Webwag will be LBS-enabled in the near future Pitoun added, and you can checkout what they’re doing at http://beta.webwag.com. He also demonstrated Webwag’s intra-widget communication ability between the Flickr widget and background widget, both on his mobile phone.
Then we had a quick talk from Ray Anderson, CEO of Bango. He made a call for interested mobile folks to contact him about the “web trigger” widget they are developing that will both collect user numbers, and offer the “read and sign terms and conditions” facility (if I understood him correctly).
Last up was Kaj “Hege” Häggman, the business development manager and inventor of Widsets (run out of the Nokia Emerging Business Unit) who also spoke at Chinwag Live Media Widgetised two evenings later.
Facilitating user-created apps
Given David Tollington’s and Charles McCathieNevile’s insightful contributions, and the limitations on time, he passed over the implications of widgets for a quick overview of the technology and usability aspects of Widsets. As such, it has a user-customisable UI; produces mobile mini-apps that perform a specific task; and is good for keeping an eye out for updates.
Widsets have an SDI coming out this summer that allows complex widgets for communities. They also facilitate user created apps – you can create a Widset for your business, or a Widset for your blog.
Collaborative filtering is important, Häggman continued. You can trust your community when it comes to selecting widgets for your mobile. What’s more, distribution channels will come pre-installed on all new Nokia models, and also on selected Blackberry, Samsung, Sony Ericsson, Motorola and LG handsets.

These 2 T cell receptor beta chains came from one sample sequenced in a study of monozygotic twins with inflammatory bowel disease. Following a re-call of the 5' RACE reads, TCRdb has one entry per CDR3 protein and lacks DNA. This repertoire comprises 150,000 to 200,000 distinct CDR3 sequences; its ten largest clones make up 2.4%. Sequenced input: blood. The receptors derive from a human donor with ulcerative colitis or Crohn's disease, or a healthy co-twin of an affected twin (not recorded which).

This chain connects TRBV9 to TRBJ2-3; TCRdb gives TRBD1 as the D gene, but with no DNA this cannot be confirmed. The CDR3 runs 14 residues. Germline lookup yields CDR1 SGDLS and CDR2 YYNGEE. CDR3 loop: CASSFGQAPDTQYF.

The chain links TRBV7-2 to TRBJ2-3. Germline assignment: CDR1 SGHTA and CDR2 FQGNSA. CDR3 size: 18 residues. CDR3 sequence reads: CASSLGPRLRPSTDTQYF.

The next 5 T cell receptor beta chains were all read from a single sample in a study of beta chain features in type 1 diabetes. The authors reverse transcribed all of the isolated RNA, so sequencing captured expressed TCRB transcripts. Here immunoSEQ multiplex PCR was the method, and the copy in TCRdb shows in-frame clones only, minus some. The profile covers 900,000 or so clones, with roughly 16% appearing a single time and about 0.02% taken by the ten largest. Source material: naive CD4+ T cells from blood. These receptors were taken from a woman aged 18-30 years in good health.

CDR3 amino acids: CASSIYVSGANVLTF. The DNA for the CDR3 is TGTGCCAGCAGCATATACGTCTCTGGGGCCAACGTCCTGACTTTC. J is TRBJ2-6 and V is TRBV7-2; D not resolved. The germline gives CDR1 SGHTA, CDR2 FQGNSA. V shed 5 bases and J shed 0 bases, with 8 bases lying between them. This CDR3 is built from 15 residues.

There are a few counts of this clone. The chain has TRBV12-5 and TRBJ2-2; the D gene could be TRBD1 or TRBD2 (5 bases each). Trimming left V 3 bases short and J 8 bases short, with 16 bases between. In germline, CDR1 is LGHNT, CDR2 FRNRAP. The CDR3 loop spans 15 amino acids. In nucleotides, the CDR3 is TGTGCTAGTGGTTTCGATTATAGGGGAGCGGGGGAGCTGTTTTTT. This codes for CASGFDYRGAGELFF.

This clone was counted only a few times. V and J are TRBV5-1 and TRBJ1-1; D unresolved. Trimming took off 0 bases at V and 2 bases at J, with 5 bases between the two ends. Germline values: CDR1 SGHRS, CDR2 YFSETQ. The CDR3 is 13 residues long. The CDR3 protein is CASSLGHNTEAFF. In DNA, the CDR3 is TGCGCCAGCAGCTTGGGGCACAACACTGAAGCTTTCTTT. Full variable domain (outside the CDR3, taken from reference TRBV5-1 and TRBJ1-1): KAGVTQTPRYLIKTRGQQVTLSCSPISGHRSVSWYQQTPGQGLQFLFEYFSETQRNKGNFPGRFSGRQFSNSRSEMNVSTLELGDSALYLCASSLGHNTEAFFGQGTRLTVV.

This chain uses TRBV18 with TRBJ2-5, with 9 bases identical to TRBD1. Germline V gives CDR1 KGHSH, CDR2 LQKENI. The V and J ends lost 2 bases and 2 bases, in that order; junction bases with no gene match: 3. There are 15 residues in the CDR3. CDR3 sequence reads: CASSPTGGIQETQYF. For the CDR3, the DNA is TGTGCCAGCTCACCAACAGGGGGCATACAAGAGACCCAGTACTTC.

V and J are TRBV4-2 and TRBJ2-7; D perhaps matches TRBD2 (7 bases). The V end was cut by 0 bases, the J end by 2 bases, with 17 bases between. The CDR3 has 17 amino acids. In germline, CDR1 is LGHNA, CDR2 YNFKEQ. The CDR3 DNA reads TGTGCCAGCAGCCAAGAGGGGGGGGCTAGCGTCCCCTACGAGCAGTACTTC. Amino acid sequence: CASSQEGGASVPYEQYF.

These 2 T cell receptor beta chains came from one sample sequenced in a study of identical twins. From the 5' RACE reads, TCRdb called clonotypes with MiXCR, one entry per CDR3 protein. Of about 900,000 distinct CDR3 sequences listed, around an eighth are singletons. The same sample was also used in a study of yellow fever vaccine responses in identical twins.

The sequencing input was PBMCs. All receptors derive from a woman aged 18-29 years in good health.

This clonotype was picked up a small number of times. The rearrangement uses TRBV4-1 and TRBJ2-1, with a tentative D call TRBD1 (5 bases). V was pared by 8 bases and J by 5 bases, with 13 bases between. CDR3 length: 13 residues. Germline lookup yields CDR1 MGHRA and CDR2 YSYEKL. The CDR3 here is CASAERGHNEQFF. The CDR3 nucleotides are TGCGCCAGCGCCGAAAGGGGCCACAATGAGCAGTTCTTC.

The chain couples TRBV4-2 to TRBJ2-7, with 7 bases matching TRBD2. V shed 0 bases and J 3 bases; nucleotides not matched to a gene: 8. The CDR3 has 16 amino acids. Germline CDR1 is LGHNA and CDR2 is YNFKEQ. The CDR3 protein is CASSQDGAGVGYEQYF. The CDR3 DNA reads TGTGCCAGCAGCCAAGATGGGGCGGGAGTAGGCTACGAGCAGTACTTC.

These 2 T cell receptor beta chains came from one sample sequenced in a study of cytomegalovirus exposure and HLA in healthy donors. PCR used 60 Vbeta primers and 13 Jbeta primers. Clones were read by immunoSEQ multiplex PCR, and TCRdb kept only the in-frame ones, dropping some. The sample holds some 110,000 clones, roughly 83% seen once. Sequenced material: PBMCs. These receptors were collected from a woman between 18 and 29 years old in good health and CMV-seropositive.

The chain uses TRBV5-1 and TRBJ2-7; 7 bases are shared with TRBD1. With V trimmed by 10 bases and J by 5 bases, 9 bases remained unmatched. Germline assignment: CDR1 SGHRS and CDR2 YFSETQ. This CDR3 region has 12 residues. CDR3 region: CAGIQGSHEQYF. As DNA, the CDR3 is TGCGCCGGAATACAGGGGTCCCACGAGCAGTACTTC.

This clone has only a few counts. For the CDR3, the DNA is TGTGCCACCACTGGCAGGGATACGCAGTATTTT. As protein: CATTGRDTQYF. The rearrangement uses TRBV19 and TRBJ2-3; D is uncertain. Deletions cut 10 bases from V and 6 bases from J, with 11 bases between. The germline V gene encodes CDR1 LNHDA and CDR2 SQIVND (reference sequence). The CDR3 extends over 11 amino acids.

They’ve also partnered with Netvibes to get mobile widgets on there, he explained. So why should content providers work with Widsets? Because they’ll get many distribution channels, it’s easy to do, all mobile technology challenges are dealt with by Widsets, the server is stable and it will enable new business models.
I loved how this MoMo looked at mobile development innovation from a broader web perspective without recourse to the standard mobile web 2.0 clichés. Opera, S60, Widsets and widget aggregator outfits like Webwag are very well placed to both benefit from and push forward innovation and convergence in this area.
Widget Week hypothesis proven?
It also dovetailed – far beyond my expectations – with my previously-stated view that the UK, Ireland and North-Western Europe as a whole is better placed and (currently) much farther ahead of the US and the Far East in terms of understanding and innovating in this space. Feel free to correct me if you think I’m wrong.
However, that’s not to detract from the topical span of MoMo’s global chapters – which is *hugely* impressive. Check the worldwide MoMo aggregated events here: http://www.mobilemonday.net/community
Big thanks to Daniel Appelquist, Alex Craxton and Jo Rabin (the MoMo London trio) for running with my Widget Week idea. It wouldn’t have been the same without them. Hopefully we can get the web developer community properly on-board for Widget Week 2008!